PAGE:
Preferential Occupancy of R2 Retroelements on the B Chromosomes of the Grasshopper Eyprepocnemis plorans
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AuthorMontiel, Eugenia E.; Cabrero, Josefa; Ruiz-Estévez, Mercedes; Burke, William D.; Eickbush, Thomas H.; Martínez Camacho, Juan Pedro; López-León, María Dolores
Public Library of Science (PLOS)
ChromosomesDNA sequencesDrosophilaEmbryosInvertebrate genomicsPolymerase chain reactionPolymerase chain reaction amplificationRobosomal RNA
Montiel, E.E.; et al. Preferential Occupancy of R2 Retroelements on the B Chromosomes of the Grasshopper Eyprepocnemis plorans. Plos One, 9(3): e91820 (2014). [http://hdl.handle.net/10481/31088]
SponsorshipThis study was supported by grants from the Spanish Ministerio de Ciencia y Tecnología (CGL2009-11917) and Plan Andaluz de Investigacion (CVI-6649), and was partially performed by FEDER funds and a grant from the National Institutes of Health (GM42790).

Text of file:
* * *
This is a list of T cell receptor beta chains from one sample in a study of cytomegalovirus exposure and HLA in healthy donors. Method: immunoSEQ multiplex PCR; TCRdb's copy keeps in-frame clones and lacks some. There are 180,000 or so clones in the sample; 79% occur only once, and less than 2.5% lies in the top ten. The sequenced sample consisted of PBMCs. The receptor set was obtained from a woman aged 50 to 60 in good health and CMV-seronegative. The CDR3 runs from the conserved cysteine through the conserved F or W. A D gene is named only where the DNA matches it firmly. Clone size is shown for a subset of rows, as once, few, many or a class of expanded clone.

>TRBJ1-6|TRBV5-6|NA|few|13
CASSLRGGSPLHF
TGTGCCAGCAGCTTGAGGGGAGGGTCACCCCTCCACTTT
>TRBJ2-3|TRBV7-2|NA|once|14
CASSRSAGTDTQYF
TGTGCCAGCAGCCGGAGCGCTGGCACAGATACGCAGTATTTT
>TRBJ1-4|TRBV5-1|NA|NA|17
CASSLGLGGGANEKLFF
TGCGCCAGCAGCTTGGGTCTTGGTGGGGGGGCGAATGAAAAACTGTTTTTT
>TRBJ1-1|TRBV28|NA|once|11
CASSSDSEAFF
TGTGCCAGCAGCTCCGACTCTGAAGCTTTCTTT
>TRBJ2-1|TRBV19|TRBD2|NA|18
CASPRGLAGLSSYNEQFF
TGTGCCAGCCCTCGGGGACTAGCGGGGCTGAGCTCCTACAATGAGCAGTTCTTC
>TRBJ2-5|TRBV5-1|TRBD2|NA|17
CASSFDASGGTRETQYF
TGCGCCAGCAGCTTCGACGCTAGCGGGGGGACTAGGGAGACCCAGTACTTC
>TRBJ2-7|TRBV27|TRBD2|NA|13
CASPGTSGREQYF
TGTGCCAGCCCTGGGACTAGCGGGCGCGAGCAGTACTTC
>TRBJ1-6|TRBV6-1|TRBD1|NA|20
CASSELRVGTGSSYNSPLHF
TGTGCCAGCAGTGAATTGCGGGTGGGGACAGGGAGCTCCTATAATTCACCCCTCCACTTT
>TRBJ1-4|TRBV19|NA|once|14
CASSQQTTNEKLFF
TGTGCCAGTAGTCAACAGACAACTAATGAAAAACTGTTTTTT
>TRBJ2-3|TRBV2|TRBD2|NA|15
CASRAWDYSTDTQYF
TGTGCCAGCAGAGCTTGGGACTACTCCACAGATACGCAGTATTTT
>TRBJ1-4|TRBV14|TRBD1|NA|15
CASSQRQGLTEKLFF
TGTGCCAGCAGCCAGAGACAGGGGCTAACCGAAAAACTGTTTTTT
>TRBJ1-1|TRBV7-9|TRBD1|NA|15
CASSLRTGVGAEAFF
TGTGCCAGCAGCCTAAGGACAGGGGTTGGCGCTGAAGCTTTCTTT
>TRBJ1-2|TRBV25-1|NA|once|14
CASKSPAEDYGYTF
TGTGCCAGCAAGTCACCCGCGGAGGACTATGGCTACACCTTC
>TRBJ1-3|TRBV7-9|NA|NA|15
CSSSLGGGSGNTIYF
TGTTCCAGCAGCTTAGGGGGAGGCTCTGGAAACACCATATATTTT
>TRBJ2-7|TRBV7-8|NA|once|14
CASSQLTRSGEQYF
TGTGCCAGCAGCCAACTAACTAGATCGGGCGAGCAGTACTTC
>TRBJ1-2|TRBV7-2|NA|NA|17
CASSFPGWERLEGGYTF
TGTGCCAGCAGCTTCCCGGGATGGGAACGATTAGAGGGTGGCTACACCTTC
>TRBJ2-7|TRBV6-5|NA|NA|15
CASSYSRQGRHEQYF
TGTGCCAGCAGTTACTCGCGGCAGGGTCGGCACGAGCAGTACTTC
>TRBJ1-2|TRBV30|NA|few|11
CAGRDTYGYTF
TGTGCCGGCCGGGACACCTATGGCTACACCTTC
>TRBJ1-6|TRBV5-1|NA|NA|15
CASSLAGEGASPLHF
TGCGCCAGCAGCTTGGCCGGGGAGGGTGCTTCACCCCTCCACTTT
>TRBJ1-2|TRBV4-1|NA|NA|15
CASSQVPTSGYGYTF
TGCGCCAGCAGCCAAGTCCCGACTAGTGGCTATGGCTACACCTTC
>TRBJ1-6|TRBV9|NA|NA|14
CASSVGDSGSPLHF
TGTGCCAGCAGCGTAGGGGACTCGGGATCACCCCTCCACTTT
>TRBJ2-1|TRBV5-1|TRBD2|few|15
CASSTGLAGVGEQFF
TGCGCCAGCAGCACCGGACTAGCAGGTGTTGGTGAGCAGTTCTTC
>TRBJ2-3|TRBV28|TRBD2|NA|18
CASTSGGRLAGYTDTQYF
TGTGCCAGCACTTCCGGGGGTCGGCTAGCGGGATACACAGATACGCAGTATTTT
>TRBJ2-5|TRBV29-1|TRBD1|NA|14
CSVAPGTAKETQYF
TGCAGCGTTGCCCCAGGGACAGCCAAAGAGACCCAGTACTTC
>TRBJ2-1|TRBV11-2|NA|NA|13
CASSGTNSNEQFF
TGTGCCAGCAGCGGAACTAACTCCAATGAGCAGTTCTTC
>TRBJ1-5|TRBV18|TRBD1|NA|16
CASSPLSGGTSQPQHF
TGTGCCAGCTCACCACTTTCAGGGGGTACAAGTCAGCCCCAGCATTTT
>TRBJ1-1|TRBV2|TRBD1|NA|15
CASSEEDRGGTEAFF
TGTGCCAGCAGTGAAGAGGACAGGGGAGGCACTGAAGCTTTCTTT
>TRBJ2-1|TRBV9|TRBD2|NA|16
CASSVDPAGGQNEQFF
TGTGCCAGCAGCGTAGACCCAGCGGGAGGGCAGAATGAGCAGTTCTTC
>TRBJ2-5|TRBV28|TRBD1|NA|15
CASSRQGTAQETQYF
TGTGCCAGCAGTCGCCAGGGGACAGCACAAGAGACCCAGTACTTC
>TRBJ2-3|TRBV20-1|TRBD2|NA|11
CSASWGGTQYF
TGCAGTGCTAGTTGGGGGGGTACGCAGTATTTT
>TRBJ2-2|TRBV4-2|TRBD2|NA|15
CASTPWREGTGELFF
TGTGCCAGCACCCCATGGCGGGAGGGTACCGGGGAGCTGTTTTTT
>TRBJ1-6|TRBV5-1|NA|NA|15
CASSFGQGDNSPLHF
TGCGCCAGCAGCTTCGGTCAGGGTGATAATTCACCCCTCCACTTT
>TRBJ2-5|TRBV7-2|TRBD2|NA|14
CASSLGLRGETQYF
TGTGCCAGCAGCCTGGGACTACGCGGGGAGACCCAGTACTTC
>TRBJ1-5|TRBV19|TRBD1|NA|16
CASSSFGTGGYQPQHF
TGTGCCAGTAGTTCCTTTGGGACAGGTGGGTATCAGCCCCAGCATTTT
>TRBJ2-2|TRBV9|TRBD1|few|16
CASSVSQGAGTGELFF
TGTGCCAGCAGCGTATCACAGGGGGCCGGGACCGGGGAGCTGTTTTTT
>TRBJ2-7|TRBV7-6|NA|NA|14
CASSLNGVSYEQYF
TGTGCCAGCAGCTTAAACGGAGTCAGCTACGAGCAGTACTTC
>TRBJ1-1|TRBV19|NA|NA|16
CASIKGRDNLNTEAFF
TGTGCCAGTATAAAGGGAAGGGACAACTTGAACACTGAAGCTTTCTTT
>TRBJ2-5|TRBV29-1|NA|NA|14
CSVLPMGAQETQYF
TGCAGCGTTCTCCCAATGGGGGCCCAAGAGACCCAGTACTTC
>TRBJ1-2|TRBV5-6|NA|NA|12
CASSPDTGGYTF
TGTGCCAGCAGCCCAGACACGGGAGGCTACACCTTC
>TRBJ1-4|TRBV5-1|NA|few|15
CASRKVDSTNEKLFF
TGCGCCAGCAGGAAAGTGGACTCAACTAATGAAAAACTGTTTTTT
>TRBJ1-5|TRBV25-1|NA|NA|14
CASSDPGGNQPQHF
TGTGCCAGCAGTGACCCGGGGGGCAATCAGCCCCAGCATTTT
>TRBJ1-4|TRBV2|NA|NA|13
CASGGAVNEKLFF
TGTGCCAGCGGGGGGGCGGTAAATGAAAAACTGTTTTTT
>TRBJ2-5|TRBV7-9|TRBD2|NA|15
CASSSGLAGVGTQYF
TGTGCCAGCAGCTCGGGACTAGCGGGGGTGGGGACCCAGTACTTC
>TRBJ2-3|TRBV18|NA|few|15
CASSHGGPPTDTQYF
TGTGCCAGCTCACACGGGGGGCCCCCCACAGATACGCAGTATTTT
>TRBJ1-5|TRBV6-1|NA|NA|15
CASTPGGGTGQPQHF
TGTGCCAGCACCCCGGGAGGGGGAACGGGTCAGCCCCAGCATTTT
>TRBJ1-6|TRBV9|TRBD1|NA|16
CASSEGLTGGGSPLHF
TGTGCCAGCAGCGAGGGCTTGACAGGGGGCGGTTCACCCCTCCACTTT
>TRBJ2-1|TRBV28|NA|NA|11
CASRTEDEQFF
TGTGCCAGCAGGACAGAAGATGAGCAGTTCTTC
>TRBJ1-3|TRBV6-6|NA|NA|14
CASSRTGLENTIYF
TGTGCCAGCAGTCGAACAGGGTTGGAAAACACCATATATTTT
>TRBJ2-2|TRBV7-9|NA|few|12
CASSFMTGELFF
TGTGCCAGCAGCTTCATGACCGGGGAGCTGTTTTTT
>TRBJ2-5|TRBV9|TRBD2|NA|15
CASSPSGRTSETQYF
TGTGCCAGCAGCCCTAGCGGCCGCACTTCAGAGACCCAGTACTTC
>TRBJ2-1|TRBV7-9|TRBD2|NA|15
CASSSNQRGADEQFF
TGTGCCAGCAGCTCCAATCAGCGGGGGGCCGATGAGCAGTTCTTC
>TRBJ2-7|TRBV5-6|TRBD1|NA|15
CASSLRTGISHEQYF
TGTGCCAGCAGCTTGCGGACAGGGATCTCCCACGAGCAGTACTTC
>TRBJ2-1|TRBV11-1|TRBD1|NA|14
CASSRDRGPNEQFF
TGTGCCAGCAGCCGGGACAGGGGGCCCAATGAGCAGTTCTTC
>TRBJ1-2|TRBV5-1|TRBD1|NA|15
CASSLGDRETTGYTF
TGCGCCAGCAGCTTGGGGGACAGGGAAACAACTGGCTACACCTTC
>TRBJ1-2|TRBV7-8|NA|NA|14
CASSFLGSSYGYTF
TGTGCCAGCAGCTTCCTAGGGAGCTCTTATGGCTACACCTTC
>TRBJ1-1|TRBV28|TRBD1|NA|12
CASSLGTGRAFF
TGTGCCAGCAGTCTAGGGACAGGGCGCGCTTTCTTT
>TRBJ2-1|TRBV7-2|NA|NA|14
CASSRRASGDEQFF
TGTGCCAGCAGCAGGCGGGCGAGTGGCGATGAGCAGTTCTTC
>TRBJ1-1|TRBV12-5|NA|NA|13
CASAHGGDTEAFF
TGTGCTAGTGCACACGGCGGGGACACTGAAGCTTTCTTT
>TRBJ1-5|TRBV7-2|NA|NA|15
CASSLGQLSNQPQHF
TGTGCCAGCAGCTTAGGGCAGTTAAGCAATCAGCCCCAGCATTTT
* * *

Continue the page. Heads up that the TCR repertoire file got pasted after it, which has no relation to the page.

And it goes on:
R2 non-LTR retrotransposons exclusively insert into the 28S rRNA genes of their host, and are expressed by co-transcription with the rDNA unit. The grasshopper Eyprepocnemis plorans contains transcribed rDNA clusters on most of its A chromosomes, as well as non-transcribed rDNA clusters on the parasitic B chromosomes found in many populations. Here the structure of the E. plorans R2 element, its abundance relative to the number of rDNA units and its retrotransposition activity were determined. Animals screened from five populations contained on average over 12,000 rDNA units on their A chromosomes, but surprisingly only about 100 R2 elements. Monitoring the patterns of R2 insertions in individuals from these populations revealed only low levels of retrotransposition. The low rates of R2 insertion observed in E. plorans differ from the high levels of R2 insertion previously observed in insect species that have many fewer rDNA units. It is proposed that high levels of R2 are strongly selected against in E. plorans, because the rDNA transcription machinery in this species is unable to differentiate between R2-inserted and uninserted units. The B chromosomes of E. plorans contain an additional 7,000 to 15,000 rDNA units, but in contrast to the A chromosomes, from 150 to over 1,500 R2 elements. The higher concentration of R2 in the inactive B chromosomes rDNA clusters suggests these chromosomes can act as a sink for R2 insertions thus further reducing the level of insertions on the A chromosomes. These studies suggest an interesting evolutionary relationship between the parasitic B chromosomes and R2 elements.